Elasticsearch on the ETL

Our ETL stage consists of four steps:

  1. Use a bash script to pull data from four tables containing recruitable population data, located in our Redshift database
  2. Use a Python script to assemble that data into JSON documents*
  3. Create a new index in our Elasticsearch cluster and push up our data in bulk
  4. Switch the index alias and drop the old index

*Note that we can’t just do JOINs within Redshift because the JSON documents end up having arrays within them


Our ETL stage features a multithreaded bulk indexing system that allows us to push documents to our cluster in batches of 250 on each of 8 threads. The alias swap allows for seamless index switching. Our new ETL stage causes no server-wide downtime and, as of the time of writing, takes just 6.5 minutes to run–a nearly 10x speedup!

From Search Input to Elasticsearch Query

Search operations against our cluster are managed by our Recruitables DAO. To search for a record in our cluster, a caller provides a search input, which is a set of match rules. If a document matches against any of these rules, it is admitted to the solution set. A match rule consists of one or more criteria, all of which need to be satisfied for the document to match the rule. Each match criteria is made up of a field–like first name, last name, or date of birth–a comparison operation–such as equals, starts with, or ends with–and a target value. To create a query string, our API decomposes each match rule into its component criteria, then translates each criteria into the Elasticsearch query language.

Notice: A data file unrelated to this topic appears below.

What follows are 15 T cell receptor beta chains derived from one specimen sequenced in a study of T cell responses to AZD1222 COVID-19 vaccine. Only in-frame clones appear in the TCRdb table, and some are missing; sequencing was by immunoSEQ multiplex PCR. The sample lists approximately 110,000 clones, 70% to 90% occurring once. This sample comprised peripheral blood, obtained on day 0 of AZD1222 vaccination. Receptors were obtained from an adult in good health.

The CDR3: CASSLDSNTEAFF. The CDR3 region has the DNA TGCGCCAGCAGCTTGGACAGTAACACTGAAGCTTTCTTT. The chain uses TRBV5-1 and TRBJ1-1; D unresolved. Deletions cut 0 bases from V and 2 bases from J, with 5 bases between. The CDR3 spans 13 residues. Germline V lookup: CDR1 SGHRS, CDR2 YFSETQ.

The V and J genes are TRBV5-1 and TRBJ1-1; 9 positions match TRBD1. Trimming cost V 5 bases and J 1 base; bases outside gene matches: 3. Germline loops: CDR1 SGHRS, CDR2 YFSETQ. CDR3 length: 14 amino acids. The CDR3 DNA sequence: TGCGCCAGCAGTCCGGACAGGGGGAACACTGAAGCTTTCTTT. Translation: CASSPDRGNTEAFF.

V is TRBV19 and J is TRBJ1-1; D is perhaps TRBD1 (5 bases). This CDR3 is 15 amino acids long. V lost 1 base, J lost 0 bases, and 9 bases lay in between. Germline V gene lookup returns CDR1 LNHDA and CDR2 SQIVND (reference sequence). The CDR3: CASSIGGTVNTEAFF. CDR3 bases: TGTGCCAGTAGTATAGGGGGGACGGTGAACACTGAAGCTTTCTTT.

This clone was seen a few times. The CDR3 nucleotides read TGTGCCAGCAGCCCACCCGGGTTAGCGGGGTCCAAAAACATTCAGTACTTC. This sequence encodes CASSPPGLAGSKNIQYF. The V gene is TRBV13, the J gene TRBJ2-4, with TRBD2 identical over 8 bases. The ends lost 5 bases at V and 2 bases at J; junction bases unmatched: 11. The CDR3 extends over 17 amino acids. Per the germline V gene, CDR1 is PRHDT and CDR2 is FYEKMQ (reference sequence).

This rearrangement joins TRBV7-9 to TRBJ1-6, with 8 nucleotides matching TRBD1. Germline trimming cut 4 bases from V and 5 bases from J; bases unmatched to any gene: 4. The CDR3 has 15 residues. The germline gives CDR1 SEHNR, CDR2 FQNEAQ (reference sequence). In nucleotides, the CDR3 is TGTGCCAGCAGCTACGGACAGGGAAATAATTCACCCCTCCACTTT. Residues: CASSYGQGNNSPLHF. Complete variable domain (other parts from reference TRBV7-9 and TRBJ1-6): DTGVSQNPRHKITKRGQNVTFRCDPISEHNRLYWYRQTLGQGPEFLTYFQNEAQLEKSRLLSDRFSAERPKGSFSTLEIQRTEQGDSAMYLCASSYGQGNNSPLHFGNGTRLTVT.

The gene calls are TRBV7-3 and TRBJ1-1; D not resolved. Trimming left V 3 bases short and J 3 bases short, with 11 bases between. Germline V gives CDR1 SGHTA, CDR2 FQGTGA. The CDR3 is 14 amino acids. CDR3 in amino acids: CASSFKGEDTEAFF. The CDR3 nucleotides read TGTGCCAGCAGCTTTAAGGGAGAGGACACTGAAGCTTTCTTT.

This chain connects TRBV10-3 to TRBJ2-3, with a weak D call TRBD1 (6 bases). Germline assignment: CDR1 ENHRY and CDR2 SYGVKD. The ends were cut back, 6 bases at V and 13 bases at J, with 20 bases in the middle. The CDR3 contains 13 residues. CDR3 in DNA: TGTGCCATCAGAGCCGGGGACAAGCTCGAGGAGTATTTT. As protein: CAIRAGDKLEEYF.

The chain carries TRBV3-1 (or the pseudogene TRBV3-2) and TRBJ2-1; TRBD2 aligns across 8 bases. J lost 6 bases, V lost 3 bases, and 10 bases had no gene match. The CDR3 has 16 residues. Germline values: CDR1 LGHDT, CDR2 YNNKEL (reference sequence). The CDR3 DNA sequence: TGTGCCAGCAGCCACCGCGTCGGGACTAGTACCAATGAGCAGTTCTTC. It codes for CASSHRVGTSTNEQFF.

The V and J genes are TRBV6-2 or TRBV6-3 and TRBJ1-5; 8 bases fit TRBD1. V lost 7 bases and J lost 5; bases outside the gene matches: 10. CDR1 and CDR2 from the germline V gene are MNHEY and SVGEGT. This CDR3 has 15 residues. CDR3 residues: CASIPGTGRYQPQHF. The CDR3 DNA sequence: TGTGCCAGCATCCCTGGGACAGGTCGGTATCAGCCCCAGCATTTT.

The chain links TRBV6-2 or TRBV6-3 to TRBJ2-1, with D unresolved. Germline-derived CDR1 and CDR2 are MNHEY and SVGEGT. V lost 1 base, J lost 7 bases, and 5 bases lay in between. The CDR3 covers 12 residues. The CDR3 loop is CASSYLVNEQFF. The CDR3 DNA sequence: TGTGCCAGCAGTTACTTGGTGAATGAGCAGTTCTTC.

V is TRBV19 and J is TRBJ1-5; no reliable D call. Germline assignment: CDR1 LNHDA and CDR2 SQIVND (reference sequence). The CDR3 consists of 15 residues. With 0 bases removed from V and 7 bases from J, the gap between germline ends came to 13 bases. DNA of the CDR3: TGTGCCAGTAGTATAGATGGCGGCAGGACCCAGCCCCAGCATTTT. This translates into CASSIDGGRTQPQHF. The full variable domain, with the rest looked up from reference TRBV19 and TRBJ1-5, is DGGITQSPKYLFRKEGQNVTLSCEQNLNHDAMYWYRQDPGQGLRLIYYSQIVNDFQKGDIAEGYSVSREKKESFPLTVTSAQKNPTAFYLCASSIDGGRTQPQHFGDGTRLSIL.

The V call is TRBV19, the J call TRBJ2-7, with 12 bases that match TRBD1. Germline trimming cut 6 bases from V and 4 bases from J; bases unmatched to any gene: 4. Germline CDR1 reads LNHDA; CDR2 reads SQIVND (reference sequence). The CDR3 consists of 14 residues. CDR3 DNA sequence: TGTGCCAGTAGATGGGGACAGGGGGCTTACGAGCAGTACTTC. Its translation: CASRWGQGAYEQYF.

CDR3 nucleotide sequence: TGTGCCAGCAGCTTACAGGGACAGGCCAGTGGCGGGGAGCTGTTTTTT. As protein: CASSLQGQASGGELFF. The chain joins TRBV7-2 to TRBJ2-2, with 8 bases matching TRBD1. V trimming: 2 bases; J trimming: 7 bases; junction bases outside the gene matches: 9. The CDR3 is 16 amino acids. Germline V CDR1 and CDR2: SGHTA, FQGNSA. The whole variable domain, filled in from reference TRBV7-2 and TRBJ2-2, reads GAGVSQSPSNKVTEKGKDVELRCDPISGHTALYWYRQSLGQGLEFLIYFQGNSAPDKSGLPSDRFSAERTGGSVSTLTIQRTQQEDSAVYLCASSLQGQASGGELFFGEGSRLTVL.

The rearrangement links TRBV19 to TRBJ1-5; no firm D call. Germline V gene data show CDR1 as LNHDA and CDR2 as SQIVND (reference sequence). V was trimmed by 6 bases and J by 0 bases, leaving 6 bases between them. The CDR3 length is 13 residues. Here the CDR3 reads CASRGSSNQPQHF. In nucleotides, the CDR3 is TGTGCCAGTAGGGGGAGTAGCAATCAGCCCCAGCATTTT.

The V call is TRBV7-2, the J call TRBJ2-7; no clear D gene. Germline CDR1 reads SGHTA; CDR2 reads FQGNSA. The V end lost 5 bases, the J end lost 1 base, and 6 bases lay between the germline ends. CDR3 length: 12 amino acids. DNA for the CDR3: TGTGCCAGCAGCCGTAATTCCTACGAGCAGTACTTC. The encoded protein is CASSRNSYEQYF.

As an example, here is a simple search input

First name equals “Jane” AND last name equals “Doe” AND birthdate equals “01/01/2000”


Last name equals “Doe” AND client equals “LVGO” AND zipcode starts with “1234”

and its corresponding Elasticsearch query JSON

"bool" :  {
  "should" : [
    "bool" : {
      "must": [
        {"match" : {"first_name" : "Jane"}},
        {"match" : {"last_name" : "Doe"}},
        {"match" : {"birth_date" : "01-01-2000"}}
    "bool" : {
      "must": [
        {"match" : {"last_name" : "Doe"}},
        {"term" : {"client" : "LVGO"}},
        {"prefix" : {"zipcode" : "1234"}}

Because our comparison operations are standardized, we are able to construct our Elasticsearch queries without knowing the match rules or criteria to be used in advance. Our API can handle any search input as long as it uses our predefined comparison operations. This separation of usage and implementation makes our API flexible.

The Future of Search at Livongo

Moving forward, we see many ways to optimize Elasticsearch for Recruitables. From a hardware perspective, there is still research to be done on the optimal hardware provisioning and cluster configuration, as well as data routing schema. And, from a data science perspective, we can look deeper into optimizing our index mapping and further reducing our fuzzy matching search space.

The implications of this project for Livongo, however, go far beyond user signups. The speedups we observed in our ETL are an indication of the power of Elasticsearch and its potential to become our primary search engine.

As Livongo grows, we expect increasing demand on our infrastructure. By prototyping early and experimenting with new technology, the tech team can ensure that Livongo maintains the high quality of service that our members and clients have come to expect.


This project would not have been possible without the support of Mike Seydel, Morgen Peschke, Andy Xiang, Vivek Ragunathan, Tali Longkumer, Rob Holley, and Michael Iskander.